Melania Trump filed a defamation action in the New York state commercial court and in the UK High Court against the Daily Mail over allegations that she previously worked as an escort. Ms. Trump claimed damages in the sum of $150m.
The Mail later retracted the statement, published an apology and settled the case for $3m. The case was subject to much media attention, being covered by the BBC, the Guardian, Independent and ABC News.
- Monroe v Hopkins EWHC 433 (QB) (England)
Defamation claims arising from social media platforms featured in 2017, the most prominent perhaps being that of food writer Jack Monroe against journalist Katie Hopkins.
The case concerned two tweets made by Hopkins in May 2015 which accused Monroe of desecrating a war memorial. Monroe was awarded £24,000 in a judgment handed down by Warby J in March 2017. Notably, damages awarded were exacerbated by the continual harm caused to Monroe’s reputation by the Tweets as well as injury to feelings caused by the defendants’ reprehensible behaviour throughout the matter.
The case affirmed the Courts approach to social media platforms, including the application of the reasonable reader construct to Twitter, innuendo inferable from Tweets and the Courts acceptance of an Appendix agreed by the parties on “How Twitter Works”.
- Independent Newspapers v. Ireland 28199/15 (European Court of Human Rights)
The European Court of Human Rights handed down judgment in this case in September 2017. The case involved a libel claim by Ms L., previously a consultant for the Environmental Department of the Irish Government, against the Evening Herald for a series of articles published throughout late 2004. The articles scrutinised the tendering of government contracts, alleged attendance of Ms L. to a UN Conference with Mr C. (the then Minister for the Environment, Heritage and Local Government) and later made allegations of a relationship between Mr C. and Ms L.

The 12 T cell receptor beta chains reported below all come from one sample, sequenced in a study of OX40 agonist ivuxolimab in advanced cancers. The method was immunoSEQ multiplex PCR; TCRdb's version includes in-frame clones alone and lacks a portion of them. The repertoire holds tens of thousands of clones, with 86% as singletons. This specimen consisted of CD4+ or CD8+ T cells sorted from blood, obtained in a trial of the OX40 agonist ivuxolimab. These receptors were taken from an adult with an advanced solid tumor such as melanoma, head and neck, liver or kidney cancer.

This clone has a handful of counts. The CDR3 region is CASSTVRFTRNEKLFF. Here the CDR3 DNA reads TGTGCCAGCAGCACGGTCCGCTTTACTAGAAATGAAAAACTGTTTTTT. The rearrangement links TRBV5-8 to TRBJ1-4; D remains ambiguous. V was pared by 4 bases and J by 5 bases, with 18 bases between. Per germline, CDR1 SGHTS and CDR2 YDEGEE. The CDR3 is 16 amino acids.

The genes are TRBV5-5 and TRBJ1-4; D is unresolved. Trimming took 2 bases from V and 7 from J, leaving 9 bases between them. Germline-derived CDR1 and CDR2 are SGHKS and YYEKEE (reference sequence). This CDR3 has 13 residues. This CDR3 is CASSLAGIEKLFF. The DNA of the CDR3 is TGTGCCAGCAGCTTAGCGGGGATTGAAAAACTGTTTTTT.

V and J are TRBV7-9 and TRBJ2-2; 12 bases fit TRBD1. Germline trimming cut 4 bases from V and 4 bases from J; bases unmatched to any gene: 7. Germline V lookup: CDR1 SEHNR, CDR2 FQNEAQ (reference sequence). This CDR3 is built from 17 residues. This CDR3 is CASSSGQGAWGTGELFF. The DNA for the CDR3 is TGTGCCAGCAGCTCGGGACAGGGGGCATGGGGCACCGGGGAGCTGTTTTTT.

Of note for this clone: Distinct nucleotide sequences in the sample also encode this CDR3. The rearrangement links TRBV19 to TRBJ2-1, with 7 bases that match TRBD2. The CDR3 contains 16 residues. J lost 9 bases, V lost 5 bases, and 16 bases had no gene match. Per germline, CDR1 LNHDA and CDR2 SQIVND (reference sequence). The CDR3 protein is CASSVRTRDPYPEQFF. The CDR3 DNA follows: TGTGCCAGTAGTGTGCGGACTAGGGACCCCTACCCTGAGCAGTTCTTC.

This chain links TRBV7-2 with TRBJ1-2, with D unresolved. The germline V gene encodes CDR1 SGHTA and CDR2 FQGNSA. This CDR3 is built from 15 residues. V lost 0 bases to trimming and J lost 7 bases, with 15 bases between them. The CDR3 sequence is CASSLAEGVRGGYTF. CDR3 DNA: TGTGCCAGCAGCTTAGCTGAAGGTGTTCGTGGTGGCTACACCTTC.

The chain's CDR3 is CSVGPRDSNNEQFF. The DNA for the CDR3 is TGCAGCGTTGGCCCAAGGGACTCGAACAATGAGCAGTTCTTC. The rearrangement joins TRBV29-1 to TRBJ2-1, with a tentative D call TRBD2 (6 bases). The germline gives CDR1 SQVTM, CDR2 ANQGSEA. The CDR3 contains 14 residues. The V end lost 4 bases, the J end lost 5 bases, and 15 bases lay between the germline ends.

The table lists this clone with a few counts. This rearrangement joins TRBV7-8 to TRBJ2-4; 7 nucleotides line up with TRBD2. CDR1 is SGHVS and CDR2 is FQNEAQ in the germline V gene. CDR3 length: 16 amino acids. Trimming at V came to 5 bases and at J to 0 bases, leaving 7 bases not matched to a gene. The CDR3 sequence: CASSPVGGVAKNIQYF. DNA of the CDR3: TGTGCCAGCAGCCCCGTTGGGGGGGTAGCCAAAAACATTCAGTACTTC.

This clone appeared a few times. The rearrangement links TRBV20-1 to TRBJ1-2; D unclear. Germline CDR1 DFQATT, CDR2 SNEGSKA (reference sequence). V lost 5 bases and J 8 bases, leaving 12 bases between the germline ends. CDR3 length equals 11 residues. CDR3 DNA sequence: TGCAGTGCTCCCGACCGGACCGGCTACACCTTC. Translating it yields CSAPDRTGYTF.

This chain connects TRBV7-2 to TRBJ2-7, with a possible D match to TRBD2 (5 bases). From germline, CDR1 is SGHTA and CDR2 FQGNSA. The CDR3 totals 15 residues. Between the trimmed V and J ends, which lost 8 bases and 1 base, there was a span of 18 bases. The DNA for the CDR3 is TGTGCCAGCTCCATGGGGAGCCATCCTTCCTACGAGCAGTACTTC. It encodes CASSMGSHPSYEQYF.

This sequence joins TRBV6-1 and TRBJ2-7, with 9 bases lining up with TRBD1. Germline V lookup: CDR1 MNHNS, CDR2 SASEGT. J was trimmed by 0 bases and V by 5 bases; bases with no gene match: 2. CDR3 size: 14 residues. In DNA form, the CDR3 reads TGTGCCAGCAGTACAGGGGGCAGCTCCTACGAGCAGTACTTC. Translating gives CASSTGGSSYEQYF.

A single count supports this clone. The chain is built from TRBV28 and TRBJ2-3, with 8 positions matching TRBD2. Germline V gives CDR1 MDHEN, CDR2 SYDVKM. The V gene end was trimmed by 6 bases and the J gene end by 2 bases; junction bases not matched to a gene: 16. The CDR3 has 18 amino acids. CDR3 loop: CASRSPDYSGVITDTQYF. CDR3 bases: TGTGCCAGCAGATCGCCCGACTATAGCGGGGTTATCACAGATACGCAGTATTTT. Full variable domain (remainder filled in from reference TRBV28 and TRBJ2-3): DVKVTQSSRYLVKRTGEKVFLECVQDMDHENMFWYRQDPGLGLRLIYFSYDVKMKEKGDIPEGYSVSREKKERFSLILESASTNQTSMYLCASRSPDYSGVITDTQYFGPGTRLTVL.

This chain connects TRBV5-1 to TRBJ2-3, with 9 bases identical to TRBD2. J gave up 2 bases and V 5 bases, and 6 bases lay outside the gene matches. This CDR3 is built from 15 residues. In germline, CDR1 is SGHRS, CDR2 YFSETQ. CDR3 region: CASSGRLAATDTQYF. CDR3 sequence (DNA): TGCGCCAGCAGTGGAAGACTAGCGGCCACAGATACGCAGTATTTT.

The case considers the assessment of compensation in Irish defamation cases and the interaction of this process with Article 10 of the Convention. Whilst Ms L. was successful before a jury in the High Court the case was appealed to the Irish Supreme Court on grounds that the damages awarded at first instance, EUR 1,872,000, were excessive. The Supreme Court affirmed this, substituting the award for that of EUR 1,250,000. On application the ECJ found that the award constituted a disproportionate interference with the Evening Herald’s right to freedom of expression.
- Chris Gayle v Fairfax Media (Australia)
International cricketer Chris Gayle succeeded in his defamation lawsuit against Fairfax Media, contesting articles published by the media outlet claiming that Gayle had exposed himself to a female masseuse in a changing room at Drummoyne Oval in 2015.
Fairfax advanced two defences of truth and qualified privilege, both which were rejected by the jury, who notably found malice on the part of Fairfax. Fairfax later issued a statement disputing that it had received a fair trial which was, uncommonly, criticised by presiding NSW Supreme Court Justice McCallum.
- Gill v Anagnost, Crews and Grenier (United States)
A libel action brought in the New Hampshire state court concerning the posting of defamatory statements on a billboard by mortgage broker Michael Gill. The billboard was owned by Gill’s company, Mortgage Specialists Inc, and publicised statements accusing the claimants of criminal acts.
In finding for the claimants a jury awarded a total of $247m in damages to the three businessmen. The cases was noted as being the highest award of damages in a defamation case in New Hampshire, the jury took into account the placement of the billboard next to a public highway and the extremely serious nature of the allegations which were made.
Suneet Sharma is a junior legal professional with a particular interest and experience in media law